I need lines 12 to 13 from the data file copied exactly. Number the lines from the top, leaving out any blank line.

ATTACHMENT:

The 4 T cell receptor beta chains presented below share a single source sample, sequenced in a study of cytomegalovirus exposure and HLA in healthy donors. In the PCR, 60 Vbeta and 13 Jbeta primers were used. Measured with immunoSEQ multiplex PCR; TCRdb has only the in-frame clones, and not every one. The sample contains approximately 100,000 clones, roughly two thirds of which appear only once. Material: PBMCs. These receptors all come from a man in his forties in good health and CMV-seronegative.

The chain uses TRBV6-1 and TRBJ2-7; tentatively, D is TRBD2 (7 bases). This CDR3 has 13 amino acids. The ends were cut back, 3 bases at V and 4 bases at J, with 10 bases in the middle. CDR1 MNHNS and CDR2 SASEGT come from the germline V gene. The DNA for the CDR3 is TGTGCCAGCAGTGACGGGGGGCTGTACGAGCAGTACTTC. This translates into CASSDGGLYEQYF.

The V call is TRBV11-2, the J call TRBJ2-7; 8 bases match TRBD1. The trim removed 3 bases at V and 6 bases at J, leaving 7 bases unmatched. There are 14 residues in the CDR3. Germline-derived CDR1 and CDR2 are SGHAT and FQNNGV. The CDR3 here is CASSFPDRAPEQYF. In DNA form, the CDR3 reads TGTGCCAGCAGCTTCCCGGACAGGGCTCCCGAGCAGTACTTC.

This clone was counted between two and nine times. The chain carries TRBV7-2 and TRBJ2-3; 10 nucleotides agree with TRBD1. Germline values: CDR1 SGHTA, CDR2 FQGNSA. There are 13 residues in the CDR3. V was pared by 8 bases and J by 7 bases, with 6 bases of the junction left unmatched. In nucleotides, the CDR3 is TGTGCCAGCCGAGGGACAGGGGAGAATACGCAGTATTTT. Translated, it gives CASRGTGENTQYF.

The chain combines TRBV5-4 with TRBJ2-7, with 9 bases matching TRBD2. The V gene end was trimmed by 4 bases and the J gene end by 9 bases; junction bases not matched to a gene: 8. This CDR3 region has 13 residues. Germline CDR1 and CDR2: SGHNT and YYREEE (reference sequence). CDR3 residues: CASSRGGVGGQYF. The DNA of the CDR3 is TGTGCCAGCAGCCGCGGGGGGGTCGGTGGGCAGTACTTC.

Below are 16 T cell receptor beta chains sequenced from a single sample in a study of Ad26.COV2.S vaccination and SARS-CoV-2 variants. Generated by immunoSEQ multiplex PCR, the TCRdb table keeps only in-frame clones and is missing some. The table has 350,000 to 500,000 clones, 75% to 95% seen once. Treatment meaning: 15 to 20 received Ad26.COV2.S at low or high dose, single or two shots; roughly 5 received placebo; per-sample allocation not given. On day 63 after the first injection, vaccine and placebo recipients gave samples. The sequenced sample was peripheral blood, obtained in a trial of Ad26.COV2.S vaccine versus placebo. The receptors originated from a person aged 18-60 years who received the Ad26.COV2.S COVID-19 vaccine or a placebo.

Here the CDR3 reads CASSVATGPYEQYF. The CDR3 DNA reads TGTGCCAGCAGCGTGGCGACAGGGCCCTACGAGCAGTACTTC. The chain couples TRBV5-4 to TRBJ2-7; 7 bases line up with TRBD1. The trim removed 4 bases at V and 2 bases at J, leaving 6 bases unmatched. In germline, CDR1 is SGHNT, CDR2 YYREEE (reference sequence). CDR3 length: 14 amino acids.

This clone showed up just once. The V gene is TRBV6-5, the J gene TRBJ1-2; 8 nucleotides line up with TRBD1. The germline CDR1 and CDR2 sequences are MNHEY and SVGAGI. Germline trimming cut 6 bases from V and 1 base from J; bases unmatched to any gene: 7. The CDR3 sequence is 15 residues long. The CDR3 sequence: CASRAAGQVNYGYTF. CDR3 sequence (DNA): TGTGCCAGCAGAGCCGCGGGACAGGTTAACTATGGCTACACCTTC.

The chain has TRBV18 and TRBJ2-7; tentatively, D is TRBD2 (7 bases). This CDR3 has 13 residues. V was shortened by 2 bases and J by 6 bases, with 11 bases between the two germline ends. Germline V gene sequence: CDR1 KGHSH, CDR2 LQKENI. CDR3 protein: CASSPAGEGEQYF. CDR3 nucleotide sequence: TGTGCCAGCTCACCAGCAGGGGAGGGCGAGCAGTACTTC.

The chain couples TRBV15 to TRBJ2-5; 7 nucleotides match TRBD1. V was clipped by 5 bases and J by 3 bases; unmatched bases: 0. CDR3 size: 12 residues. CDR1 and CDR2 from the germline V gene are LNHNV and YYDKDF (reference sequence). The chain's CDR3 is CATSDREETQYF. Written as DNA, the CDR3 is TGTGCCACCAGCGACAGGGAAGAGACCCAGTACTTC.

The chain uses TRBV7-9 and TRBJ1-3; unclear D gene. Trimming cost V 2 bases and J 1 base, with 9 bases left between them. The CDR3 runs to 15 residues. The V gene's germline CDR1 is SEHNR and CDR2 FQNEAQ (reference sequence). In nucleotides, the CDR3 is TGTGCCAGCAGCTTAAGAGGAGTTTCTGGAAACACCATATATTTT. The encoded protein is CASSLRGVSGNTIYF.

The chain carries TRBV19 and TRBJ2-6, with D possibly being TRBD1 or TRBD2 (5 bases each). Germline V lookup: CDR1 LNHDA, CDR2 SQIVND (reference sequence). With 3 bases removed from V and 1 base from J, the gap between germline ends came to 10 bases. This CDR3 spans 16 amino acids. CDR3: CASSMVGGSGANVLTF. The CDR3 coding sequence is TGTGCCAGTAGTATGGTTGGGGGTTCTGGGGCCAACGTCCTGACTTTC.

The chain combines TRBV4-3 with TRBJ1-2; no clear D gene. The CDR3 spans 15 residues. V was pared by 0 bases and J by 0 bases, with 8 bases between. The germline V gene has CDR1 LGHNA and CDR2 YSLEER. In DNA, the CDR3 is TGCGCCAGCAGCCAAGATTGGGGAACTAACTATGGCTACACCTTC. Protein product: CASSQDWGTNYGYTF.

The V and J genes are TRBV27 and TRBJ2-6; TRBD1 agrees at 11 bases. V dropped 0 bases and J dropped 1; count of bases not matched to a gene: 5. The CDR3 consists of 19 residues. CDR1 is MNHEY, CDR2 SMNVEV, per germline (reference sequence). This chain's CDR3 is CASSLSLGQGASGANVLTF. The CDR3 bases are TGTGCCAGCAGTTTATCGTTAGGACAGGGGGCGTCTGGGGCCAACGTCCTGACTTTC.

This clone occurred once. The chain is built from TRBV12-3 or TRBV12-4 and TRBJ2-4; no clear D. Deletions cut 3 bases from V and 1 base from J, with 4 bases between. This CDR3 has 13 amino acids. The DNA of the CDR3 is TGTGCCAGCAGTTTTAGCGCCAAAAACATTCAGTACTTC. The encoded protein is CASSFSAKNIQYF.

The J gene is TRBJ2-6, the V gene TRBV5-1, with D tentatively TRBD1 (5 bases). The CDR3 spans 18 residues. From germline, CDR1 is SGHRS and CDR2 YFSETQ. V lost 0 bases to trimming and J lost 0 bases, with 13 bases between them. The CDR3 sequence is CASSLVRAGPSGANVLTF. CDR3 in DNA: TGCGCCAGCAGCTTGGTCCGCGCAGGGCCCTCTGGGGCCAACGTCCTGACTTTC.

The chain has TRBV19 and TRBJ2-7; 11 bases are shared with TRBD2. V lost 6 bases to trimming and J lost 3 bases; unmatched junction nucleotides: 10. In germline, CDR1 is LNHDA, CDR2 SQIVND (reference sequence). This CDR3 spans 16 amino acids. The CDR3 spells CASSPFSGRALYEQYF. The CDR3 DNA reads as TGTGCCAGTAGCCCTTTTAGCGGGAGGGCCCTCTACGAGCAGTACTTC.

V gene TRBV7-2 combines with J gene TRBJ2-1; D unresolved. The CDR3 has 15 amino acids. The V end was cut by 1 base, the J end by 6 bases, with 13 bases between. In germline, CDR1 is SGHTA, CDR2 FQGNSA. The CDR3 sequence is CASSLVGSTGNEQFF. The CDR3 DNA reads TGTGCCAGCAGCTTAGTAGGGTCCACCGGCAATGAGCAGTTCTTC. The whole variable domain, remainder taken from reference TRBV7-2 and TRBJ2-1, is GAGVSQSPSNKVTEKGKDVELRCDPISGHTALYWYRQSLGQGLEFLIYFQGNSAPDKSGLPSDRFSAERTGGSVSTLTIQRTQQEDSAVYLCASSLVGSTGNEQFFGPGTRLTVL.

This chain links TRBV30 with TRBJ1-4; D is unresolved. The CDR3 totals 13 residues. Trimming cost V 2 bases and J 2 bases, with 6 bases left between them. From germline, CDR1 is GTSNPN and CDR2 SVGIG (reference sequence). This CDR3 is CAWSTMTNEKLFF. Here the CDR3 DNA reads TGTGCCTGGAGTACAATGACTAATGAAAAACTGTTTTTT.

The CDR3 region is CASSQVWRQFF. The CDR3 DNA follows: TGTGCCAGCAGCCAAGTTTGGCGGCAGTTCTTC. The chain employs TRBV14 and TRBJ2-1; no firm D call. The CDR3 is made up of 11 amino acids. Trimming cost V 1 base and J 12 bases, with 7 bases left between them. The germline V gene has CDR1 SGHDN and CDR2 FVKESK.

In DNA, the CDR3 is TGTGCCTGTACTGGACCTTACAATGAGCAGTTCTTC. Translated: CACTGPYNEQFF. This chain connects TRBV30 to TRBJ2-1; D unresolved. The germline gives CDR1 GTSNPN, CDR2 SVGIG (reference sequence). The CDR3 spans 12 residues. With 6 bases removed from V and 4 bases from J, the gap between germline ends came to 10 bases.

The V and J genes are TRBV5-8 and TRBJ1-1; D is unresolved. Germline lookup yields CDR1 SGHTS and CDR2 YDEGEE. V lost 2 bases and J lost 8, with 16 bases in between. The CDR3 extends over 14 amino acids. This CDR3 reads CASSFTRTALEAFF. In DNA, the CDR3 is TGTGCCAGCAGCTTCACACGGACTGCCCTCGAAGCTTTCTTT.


The chain carries TRBV19 and TRBJ2-6, with D possibly being TRBD1 or TRBD2 (5 bases each). Germline V lookup: CDR1 LNHDA, CDR2 SQIVND (reference sequence). With 3 bases removed from V and 1 base from J, the gap between germline ends came to 10 bases. This CDR3 spans 16 amino acids. CDR3: CASSMVGGSGANVLTF. The CDR3 coding sequence is TGTGCCAGTAGTATGGTTGGGGGTTCTGGGGCCAACGTCCTGACTTTC.

The chain combines TRBV4-3 with TRBJ1-2; no clear D gene. The CDR3 spans 15 residues. V was pared by 0 bases and J by 0 bases, with 8 bases between. The germline V gene has CDR1 LGHNA and CDR2 YSLEER. In DNA, the CDR3 is TGCGCCAGCAGCCAAGATTGGGGAACTAACTATGGCTACACCTTC. Protein product: CASSQDWGTNYGYTF.